Posted by Synopsys Editorial Team on September 11, 2017
At Synopsys, our R&D teams routinely organize internal hackathons to verify the Synopsys Software Integrity Portfolio’s performance in real-world environments. During one hackthon, focused on open source software, Tuomas Haanpää, from the Synopsys Fuzz Testing (Defensics) R&D group, ran our NFSv3 test suite against the Linux kernel and found several interesting errors.
Initial analysis found that anomalized NFSv3 READDIR/READDIRPLUS requests produced an error, and further repeated requests eventually froze the system under test (SUT).The high-level root cause for this issue is a typical case that’s often seen in larger systems: A front-end subsystem—in this case SunRPC—makes several assumptions about the back-end subsystems’s—in this case NFSDv3’s—behavior. However, these assumptions aren’t properly validated by either one, so when unexpected inputs in the NFS payload breaks those assumptions, the NULL pointer dereference leads to a failure. For a successful denial-of-service (DoS) attack, the intruder requires read-only access to a NFS mount.
Mitre has allocated CVE-2017-7645 for this remote DoS vulnerability. Our research indicates that, at the very least, every kernel since v2.6.32 is vulnerable without the patch.
An extended study of the root cause and reproduction efforts of CVE-2017-7645 revealed the potential for more issues lurking in the NFSDv3 implementation. Portions of the Linux kernel code base are quite old and have numerous pointer arithmetics and assumptions built in, indicating that we needed to proceed by fuzzing with sanitizers. The need to fuzz with sanitizers couldn’t be truer for complex systems because bugs can always be found even after conducting rigorous code reviews and using static analysis tools.
The Linux kernel supports Kernel Address Sanitizer (KASAN), a very powerful compile-time instrumentation method, in v4.0 and later. KASAN instruments every memory allocation, free and read, and write operation with sanity checks. Among other issues, KASAN can uncover most use-after-free, buffer overflow, and buffer overrun errors. The Synopsys Fuzz Testing R&D team selected KASAN to run in conjunction with Synopsys Fuzz Testing (Defensics).
When the Defensics NFS3 Server test suite ran with KASAN enabled in the SUT, a previously passing test case started to fail. KASAN noticed a read of freed memory region with anomalous NFSDv3 WRITE requests. It showed no payload to be written, but was actually writing 1MB of data to the target file.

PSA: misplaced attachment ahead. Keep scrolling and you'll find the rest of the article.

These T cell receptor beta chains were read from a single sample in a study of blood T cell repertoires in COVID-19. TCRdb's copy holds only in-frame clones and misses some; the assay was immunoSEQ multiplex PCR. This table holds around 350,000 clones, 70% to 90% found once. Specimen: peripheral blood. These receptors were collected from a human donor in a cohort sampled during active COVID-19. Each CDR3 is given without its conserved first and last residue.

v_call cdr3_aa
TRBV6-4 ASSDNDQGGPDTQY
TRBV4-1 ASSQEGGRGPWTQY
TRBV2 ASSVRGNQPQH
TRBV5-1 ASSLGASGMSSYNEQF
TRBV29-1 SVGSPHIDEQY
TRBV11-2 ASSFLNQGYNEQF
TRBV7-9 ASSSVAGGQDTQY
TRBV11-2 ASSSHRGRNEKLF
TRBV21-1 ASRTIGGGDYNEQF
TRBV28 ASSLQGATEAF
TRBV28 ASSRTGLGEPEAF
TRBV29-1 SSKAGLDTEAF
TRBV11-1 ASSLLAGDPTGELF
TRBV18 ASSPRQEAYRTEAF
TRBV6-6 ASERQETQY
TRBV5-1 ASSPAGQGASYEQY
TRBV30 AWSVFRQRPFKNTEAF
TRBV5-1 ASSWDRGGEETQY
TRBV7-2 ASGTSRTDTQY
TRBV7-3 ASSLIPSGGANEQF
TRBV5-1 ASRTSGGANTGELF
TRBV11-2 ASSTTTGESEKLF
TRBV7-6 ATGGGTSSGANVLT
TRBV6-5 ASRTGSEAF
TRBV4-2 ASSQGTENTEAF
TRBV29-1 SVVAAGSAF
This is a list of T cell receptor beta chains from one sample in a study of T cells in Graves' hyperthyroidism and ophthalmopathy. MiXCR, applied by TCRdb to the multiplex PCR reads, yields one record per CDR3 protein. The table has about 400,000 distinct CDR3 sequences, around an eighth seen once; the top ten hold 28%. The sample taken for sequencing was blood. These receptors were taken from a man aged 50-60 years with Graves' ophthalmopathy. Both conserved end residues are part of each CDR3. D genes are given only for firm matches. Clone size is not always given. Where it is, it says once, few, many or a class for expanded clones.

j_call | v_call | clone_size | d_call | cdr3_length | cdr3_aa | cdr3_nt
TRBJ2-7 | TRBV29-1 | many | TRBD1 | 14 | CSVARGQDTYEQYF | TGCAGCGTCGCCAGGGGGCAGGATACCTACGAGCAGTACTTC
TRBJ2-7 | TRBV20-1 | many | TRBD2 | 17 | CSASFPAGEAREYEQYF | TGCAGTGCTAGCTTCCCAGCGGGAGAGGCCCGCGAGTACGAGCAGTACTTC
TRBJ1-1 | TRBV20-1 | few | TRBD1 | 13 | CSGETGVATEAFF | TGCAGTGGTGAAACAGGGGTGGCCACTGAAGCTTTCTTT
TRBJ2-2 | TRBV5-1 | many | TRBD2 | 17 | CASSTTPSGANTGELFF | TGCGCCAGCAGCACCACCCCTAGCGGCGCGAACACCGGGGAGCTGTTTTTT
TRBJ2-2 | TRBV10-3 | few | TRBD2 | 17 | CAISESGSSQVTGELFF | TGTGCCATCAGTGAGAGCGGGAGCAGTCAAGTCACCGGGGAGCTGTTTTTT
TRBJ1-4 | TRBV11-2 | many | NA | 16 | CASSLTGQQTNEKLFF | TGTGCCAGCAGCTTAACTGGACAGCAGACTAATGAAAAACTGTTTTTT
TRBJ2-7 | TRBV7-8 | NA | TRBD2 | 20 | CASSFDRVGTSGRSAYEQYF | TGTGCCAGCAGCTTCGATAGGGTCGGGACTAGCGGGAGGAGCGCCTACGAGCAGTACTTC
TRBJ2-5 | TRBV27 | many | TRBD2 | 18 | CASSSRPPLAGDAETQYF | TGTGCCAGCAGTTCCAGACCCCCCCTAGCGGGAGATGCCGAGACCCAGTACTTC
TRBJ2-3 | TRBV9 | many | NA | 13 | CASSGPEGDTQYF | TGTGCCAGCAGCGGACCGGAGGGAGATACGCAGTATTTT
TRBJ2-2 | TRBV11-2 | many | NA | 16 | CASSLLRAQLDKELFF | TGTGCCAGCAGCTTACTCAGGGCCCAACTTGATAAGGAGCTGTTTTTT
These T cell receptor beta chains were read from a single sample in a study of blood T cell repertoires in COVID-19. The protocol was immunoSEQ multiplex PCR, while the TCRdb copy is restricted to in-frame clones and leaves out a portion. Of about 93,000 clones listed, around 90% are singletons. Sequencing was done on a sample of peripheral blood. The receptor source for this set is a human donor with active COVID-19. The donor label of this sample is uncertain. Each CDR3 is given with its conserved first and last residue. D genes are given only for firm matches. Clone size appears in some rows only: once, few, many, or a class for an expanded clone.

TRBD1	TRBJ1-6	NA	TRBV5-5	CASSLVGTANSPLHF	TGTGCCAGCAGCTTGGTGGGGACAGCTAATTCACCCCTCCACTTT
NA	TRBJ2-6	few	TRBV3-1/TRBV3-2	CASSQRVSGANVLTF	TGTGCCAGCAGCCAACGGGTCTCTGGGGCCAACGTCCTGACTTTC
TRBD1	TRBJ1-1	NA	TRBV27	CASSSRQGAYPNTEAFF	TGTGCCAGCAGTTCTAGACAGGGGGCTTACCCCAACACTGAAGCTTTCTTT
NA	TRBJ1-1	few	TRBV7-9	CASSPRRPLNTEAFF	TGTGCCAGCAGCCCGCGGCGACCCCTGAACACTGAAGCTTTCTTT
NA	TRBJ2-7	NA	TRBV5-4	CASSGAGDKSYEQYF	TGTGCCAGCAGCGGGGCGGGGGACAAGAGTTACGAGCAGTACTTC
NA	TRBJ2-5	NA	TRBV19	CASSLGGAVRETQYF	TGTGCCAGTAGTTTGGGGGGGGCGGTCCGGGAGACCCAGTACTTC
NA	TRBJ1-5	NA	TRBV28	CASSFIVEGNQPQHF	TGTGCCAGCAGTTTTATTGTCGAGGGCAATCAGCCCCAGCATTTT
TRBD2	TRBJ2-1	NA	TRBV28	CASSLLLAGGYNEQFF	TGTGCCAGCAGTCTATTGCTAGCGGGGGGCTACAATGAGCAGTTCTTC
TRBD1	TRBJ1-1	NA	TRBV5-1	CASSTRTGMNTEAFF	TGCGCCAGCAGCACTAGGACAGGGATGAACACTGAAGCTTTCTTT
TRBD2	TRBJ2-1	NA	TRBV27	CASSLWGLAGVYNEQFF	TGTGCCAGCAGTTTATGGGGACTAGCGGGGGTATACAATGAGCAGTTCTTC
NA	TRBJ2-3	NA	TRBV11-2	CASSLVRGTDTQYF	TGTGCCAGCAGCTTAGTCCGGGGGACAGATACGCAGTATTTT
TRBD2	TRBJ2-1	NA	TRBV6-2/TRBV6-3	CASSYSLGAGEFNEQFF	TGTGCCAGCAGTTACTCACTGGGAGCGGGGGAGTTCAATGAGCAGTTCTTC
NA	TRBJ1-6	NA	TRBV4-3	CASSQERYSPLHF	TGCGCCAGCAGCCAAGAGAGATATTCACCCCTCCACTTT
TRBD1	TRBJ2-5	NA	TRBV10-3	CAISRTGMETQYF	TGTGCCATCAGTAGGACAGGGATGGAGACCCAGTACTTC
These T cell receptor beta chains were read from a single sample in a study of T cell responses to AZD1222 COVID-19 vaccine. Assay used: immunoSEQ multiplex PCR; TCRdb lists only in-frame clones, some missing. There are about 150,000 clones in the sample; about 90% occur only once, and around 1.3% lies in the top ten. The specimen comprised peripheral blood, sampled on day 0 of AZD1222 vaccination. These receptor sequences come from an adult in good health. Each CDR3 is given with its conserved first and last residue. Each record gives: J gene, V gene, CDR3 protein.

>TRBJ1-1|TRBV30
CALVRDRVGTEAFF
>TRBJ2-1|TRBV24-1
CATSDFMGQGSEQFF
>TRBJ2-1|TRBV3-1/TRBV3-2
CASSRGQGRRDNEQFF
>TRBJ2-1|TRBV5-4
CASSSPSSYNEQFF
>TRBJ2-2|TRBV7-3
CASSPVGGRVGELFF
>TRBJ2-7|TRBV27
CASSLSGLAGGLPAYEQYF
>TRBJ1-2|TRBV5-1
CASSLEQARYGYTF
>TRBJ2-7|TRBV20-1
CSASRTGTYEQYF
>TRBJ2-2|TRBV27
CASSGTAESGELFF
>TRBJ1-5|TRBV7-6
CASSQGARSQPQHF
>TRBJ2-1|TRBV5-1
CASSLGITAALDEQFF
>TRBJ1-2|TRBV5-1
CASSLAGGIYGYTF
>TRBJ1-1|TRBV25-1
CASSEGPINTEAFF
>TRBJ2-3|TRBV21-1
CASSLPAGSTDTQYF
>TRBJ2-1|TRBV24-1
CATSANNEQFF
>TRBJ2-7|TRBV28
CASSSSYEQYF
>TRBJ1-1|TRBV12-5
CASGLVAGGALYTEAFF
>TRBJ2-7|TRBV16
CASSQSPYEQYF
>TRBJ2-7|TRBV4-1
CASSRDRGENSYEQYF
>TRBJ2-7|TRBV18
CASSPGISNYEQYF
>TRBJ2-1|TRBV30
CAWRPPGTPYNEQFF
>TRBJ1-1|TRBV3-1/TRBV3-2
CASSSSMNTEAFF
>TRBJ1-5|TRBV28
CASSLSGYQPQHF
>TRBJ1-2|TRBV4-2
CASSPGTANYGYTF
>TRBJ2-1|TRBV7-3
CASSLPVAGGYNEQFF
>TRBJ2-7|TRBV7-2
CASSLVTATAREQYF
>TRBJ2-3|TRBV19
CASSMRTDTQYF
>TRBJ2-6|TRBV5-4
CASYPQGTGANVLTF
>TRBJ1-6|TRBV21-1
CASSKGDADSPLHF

Further investigation revealed the following about the written data:
When the issue is exploited, however, it does not leave any traces in any logs and the attack could go unnoticed. The malicious activity would look like normal NFS traffic, but it was, in fact, leaking information that should have been kept private.
This discovery reminded us that memory access issues that do not cause immediate crashes and go unnoticed can pose serious security threats to organizations. One example is Heartbleed, a vulnerability that unexpectedly leaks information although systems are working as expected.
Mitre allocated CVE-2017-7895 to the issue that I discovered. The issue seems to have been introduced in kernel v2.6.22—which is about 10 years ago.
The NFSDv4 implementation in Linux was developed much later than the NFSDv3 implementation. Although the NFSDv4 subsystem was designed with a better structure for input validation and error checking, Jani Tuovila from the Synopsys Fuzz Testing R&D team decided to verify with the Defensics NFSv4 Server test suite.
After performing the test, a failure was found. A remote DoS was caused when the SUT was handling an invalid error in the LAYOUTGET command, and it was later revealed that the remote DoS is even more severe if the source address is spoofable. The maliciously crafted request triggers an out-of-bounds read and pointer dereference. Because the vulnerability is in the error handling of the path, no actual access rights are required. The only requirement is that the spoofable source address be within an allowed IP range for NFS access.
Mitre allocated CVE-2017-8797 for this issue. At least every kernel since v4.4.0 is vulnerable.
Tuomas Haanpää, Jani Tuovila, and myself, from Synopsys’ Fuzz Testing R&D team, weren’t the only members involved in the Linux kernel NFS fuzzing project. Matti Kamunen and Marko Laakso also reached out to the Linux Foundation to ensure a safe, secure, and coordinated disclosure. A special thank you to Linux NFS maintainer J. Bruce Fields, who helped patch the discovered issues.
To prevent severe issues from going unnoticed, use state-of-the-art fuzzing solutions combined with in-depth instrumentation.
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